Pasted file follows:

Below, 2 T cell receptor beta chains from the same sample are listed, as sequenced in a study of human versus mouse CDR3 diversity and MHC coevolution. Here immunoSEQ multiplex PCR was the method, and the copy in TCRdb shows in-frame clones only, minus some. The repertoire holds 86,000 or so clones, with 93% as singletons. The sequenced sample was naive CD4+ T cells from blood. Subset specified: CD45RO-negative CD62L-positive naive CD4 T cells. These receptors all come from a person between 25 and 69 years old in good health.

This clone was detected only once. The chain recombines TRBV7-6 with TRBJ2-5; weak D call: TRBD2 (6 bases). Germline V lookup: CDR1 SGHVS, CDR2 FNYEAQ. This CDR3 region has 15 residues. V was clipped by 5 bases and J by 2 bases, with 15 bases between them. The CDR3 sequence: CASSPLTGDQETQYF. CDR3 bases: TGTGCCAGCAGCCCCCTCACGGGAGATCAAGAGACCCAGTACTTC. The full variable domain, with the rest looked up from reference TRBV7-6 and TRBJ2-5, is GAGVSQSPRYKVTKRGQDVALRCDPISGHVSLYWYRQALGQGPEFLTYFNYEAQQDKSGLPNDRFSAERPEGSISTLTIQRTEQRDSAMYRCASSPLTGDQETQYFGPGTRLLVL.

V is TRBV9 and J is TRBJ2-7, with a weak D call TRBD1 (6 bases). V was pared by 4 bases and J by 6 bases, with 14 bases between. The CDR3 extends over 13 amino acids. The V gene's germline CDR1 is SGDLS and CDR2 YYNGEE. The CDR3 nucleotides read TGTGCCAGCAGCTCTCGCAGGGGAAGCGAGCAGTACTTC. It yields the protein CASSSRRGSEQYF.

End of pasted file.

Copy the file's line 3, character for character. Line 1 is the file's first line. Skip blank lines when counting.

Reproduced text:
V is TRBV9 and J is TRBJ2-7, with a weak D call TRBD1 (6 bases). V was pared by 4 bases and J by 6 bases, with 14 bases between. The CDR3 extends over 13 amino acids. The V gene's germline CDR1 is SGDLS and CDR2 YYNGEE. The CDR3 nucleotides read TGTGCCAGCAGCTCTCGCAGGGGAAGCGAGCAGTACTTC. It yields the protein CASSSRRGSEQYF.